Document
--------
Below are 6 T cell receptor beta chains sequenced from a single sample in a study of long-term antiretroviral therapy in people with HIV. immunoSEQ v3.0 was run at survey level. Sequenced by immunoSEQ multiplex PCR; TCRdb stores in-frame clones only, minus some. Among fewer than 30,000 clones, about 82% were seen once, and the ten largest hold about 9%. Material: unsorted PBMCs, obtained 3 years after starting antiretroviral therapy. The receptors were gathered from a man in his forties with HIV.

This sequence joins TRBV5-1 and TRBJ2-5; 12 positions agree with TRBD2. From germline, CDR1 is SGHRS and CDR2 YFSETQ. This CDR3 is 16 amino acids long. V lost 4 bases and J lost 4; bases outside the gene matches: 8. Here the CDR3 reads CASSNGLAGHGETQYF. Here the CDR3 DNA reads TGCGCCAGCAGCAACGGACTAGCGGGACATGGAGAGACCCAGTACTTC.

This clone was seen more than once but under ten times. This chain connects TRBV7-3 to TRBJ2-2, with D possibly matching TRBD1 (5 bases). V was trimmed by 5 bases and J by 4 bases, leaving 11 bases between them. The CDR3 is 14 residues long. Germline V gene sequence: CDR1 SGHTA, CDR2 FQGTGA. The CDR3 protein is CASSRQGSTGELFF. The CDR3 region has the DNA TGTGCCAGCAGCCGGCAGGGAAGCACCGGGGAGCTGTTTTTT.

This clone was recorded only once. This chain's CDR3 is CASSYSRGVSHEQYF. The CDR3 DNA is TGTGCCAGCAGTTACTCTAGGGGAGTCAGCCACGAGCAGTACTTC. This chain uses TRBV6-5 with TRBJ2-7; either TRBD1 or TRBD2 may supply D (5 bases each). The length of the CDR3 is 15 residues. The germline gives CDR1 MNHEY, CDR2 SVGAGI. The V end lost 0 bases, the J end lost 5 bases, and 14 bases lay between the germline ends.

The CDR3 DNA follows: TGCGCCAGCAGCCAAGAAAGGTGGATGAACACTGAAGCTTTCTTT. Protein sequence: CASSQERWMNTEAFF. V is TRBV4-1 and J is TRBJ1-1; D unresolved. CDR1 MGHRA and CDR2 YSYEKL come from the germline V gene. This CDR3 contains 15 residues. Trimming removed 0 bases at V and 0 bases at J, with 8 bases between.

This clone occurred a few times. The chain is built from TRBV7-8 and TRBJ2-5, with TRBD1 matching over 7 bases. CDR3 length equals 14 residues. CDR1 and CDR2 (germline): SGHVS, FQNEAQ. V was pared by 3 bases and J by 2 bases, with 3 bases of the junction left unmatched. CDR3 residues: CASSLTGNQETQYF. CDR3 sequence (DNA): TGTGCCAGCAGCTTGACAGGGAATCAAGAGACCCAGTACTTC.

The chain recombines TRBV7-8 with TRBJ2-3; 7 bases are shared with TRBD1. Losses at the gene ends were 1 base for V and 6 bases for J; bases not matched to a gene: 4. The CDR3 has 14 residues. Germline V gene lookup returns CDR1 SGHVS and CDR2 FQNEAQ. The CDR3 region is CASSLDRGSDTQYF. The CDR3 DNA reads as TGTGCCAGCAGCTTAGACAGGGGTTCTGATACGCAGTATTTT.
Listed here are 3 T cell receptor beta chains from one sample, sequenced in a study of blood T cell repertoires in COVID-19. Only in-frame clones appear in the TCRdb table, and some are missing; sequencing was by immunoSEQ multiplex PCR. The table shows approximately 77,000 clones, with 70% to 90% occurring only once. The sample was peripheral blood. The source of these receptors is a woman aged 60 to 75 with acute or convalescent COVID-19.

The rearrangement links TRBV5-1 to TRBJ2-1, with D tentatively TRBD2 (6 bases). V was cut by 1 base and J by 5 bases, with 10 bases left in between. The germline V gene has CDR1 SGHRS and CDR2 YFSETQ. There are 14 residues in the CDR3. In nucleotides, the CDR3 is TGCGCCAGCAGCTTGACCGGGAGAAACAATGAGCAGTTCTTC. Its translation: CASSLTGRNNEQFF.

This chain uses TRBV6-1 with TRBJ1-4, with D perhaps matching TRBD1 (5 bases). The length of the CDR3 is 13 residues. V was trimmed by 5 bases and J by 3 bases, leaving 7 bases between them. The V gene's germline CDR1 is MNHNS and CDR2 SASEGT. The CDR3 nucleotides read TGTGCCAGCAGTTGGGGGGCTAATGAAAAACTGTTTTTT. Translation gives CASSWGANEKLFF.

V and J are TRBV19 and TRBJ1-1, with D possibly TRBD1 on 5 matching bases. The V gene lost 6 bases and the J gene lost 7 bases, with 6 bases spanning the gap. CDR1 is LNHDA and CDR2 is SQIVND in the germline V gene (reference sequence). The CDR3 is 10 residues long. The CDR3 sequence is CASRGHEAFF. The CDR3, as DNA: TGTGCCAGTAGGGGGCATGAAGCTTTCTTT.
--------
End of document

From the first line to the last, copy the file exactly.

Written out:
Below are 6 T cell receptor beta chains sequenced from a single sample in a study of long-term antiretroviral therapy in people with HIV. immunoSEQ v3.0 was run at survey level. Sequenced by immunoSEQ multiplex PCR; TCRdb stores in-frame clones only, minus some. Among fewer than 30,000 clones, about 82% were seen once, and the ten largest hold about 9%. Material: unsorted PBMCs, obtained 3 years after starting antiretroviral therapy. The receptors were gathered from a man in his forties with HIV.

This sequence joins TRBV5-1 and TRBJ2-5; 12 positions agree with TRBD2. From germline, CDR1 is SGHRS and CDR2 YFSETQ. This CDR3 is 16 amino acids long. V lost 4 bases and J lost 4; bases outside the gene matches: 8. Here the CDR3 reads CASSNGLAGHGETQYF. Here the CDR3 DNA reads TGCGCCAGCAGCAACGGACTAGCGGGACATGGAGAGACCCAGTACTTC.

This clone was seen more than once but under ten times. This chain connects TRBV7-3 to TRBJ2-2, with D possibly matching TRBD1 (5 bases). V was trimmed by 5 bases and J by 4 bases, leaving 11 bases between them. The CDR3 is 14 residues long. Germline V gene sequence: CDR1 SGHTA, CDR2 FQGTGA. The CDR3 protein is CASSRQGSTGELFF. The CDR3 region has the DNA TGTGCCAGCAGCCGGCAGGGAAGCACCGGGGAGCTGTTTTTT.

This clone was recorded only once. This chain's CDR3 is CASSYSRGVSHEQYF. The CDR3 DNA is TGTGCCAGCAGTTACTCTAGGGGAGTCAGCCACGAGCAGTACTTC. This chain uses TRBV6-5 with TRBJ2-7; either TRBD1 or TRBD2 may supply D (5 bases each). The length of the CDR3 is 15 residues. The germline gives CDR1 MNHEY, CDR2 SVGAGI. The V end lost 0 bases, the J end lost 5 bases, and 14 bases lay between the germline ends.

The CDR3 DNA follows: TGCGCCAGCAGCCAAGAAAGGTGGATGAACACTGAAGCTTTCTTT. Protein sequence: CASSQERWMNTEAFF. V is TRBV4-1 and J is TRBJ1-1; D unresolved. CDR1 MGHRA and CDR2 YSYEKL come from the germline V gene. This CDR3 contains 15 residues. Trimming removed 0 bases at V and 0 bases at J, with 8 bases between.

This clone occurred a few times. The chain is built from TRBV7-8 and TRBJ2-5, with TRBD1 matching over 7 bases. CDR3 length equals 14 residues. CDR1 and CDR2 (germline): SGHVS, FQNEAQ. V was pared by 3 bases and J by 2 bases, with 3 bases of the junction left unmatched. CDR3 residues: CASSLTGNQETQYF. CDR3 sequence (DNA): TGTGCCAGCAGCTTGACAGGGAATCAAGAGACCCAGTACTTC.

The chain recombines TRBV7-8 with TRBJ2-3; 7 bases are shared with TRBD1. Losses at the gene ends were 1 base for V and 6 bases for J; bases not matched to a gene: 4. The CDR3 has 14 residues. Germline V gene lookup returns CDR1 SGHVS and CDR2 FQNEAQ. The CDR3 region is CASSLDRGSDTQYF. The CDR3 DNA reads as TGTGCCAGCAGCTTAGACAGGGGTTCTGATACGCAGTATTTT.
Listed here are 3 T cell receptor beta chains from one sample, sequenced in a study of blood T cell repertoires in COVID-19. Only in-frame clones appear in the TCRdb table, and some are missing; sequencing was by immunoSEQ multiplex PCR. The table shows approximately 77,000 clones, with 70% to 90% occurring only once. The sample was peripheral blood. The source of these receptors is a woman aged 60 to 75 with acute or convalescent COVID-19.

The rearrangement links TRBV5-1 to TRBJ2-1, with D tentatively TRBD2 (6 bases). V was cut by 1 base and J by 5 bases, with 10 bases left in between. The germline V gene has CDR1 SGHRS and CDR2 YFSETQ. There are 14 residues in the CDR3. In nucleotides, the CDR3 is TGCGCCAGCAGCTTGACCGGGAGAAACAATGAGCAGTTCTTC. Its translation: CASSLTGRNNEQFF.

This chain uses TRBV6-1 with TRBJ1-4, with D perhaps matching TRBD1 (5 bases). The length of the CDR3 is 13 residues. V was trimmed by 5 bases and J by 3 bases, leaving 7 bases between them. The V gene's germline CDR1 is MNHNS and CDR2 SASEGT. The CDR3 nucleotides read TGTGCCAGCAGTTGGGGGGCTAATGAAAAACTGTTTTTT. Translation gives CASSWGANEKLFF.

V and J are TRBV19 and TRBJ1-1, with D possibly TRBD1 on 5 matching bases. The V gene lost 6 bases and the J gene lost 7 bases, with 6 bases spanning the gap. CDR1 is LNHDA and CDR2 is SQIVND in the germline V gene (reference sequence). The CDR3 is 10 residues long. The CDR3 sequence is CASRGHEAFF. The CDR3, as DNA: TGTGCCAGTAGGGGGCATGAAGCTTTCTTT.